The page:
GDC 2010: Qualcomm on bringing smartphones to India and China via Brew MP
Low cost smartphones get high-end features
However the more dynamic mobile world of Android, iPhone and other smartphone and app store technologies, has forced Qualcomm to have a serious rethink over the past few years about how Brew will work.
That's why it's split the client and the delivery parts of Brew, coming up with Brew MP; a backwards compatible mobile OS platform designed for what the company calls low-cost smartphones and feature-rich mid-tier handsets.
This includes devices with a range of CPUs from 300 - 700 MHz.
This market, which it expects to be hundreds of millions of units-strong, will be particularly important in areas such as China, India and Latin America where consumers can't afford $600 devices, and where carriers can't subside them.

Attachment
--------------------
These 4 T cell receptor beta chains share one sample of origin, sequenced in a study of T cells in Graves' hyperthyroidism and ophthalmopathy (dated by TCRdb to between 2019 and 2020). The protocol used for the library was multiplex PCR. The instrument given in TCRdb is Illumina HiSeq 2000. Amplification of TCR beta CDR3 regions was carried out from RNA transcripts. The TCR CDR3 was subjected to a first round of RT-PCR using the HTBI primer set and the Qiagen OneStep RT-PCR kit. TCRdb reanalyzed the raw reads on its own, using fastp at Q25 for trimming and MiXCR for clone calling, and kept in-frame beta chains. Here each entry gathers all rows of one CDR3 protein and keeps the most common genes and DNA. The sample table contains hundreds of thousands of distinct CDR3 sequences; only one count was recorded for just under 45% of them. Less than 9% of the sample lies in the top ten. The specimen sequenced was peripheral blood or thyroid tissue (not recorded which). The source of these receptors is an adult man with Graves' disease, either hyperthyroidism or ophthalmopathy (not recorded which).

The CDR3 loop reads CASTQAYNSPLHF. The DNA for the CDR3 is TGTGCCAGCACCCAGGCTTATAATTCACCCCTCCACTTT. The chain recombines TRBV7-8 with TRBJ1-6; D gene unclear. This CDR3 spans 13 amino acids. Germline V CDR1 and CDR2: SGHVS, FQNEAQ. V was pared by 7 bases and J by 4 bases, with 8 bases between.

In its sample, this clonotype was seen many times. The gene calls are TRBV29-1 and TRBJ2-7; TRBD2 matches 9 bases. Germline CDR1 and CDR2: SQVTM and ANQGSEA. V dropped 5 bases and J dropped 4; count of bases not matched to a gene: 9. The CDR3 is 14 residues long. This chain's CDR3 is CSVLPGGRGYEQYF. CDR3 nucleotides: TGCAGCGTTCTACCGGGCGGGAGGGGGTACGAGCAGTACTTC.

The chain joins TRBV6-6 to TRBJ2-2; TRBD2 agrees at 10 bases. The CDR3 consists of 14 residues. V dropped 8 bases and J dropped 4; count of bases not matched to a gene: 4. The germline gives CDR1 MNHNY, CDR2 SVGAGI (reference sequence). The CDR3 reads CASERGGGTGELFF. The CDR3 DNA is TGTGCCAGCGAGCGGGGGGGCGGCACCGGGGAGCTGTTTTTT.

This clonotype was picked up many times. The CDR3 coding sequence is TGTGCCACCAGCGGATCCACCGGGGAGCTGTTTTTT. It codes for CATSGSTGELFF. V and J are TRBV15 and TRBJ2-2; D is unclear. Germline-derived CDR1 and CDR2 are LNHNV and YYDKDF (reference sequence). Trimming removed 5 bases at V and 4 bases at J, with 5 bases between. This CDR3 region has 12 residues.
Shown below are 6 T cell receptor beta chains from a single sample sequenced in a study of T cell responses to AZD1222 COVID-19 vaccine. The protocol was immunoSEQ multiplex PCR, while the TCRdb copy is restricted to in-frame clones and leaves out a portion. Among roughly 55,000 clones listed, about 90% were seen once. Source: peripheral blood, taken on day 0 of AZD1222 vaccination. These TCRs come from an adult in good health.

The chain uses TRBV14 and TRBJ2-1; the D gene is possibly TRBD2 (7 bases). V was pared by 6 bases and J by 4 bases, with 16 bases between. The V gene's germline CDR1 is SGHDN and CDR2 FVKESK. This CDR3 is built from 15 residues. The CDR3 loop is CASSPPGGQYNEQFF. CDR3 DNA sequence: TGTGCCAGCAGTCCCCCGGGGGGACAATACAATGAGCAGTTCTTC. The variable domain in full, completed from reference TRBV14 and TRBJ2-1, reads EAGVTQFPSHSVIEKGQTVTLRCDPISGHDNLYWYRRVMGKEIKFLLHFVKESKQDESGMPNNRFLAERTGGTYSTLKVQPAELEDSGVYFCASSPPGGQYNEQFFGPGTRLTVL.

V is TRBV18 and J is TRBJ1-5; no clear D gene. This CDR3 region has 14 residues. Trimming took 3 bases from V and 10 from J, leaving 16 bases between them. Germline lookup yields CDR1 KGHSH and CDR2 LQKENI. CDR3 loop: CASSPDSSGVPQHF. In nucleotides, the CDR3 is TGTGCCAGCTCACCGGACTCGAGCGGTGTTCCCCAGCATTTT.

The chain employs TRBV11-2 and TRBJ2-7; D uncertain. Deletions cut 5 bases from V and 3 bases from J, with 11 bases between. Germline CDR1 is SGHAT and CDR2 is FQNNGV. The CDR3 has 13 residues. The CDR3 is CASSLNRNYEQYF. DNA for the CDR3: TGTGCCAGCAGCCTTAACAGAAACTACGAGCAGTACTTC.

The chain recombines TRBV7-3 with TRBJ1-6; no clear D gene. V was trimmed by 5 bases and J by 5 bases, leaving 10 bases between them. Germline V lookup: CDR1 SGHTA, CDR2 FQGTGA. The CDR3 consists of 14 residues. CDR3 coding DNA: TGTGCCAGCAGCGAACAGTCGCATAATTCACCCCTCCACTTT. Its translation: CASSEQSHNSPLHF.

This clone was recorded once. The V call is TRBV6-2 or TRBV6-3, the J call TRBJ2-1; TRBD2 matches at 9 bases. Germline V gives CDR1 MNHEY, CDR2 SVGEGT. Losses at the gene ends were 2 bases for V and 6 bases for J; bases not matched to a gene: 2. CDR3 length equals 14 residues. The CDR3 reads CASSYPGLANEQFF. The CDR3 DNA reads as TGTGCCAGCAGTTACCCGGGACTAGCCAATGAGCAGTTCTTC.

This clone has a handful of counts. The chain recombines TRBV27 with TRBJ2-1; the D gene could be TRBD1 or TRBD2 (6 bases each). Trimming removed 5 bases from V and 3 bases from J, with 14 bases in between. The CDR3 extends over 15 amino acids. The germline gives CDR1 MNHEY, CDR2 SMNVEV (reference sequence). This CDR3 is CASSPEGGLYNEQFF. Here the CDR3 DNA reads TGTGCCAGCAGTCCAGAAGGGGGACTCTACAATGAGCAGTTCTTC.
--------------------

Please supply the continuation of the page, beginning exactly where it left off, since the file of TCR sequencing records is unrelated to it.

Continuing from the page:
Brewing up a storm
Support has already come from carriers such as Verizon and AT&T who expect to have devices out in late 2010. Indeed, AT&T will be using Brew MP across its entire Quick Messaging Devices range.
Qualcomm says dozens of Brew MP devices should be available in 2010.
In terms of how the technology works, it's a mixture of tight hardware integration and a consistent set of APIs, with an open philosophy when it comes to development and services.
In this way, you can create for Brew MP using either Java, Flash, widgets or native C/C++.
It will support OpenGL ES 2.0 hardware acceleration, and have touchscreen support including multi-touch. OpenMax will be used for the multimedia subsystem that will be introduced in Brew MP 1.1.
"We can support any technology that makes sense to the consumer, handset manufacturers or carriers," explains Qualcomm's director of product management Jason Kenagy.
"What's important is we have consistent applications and to get the highest performance out of the handsets."
You can find out more about Brew MP via its website.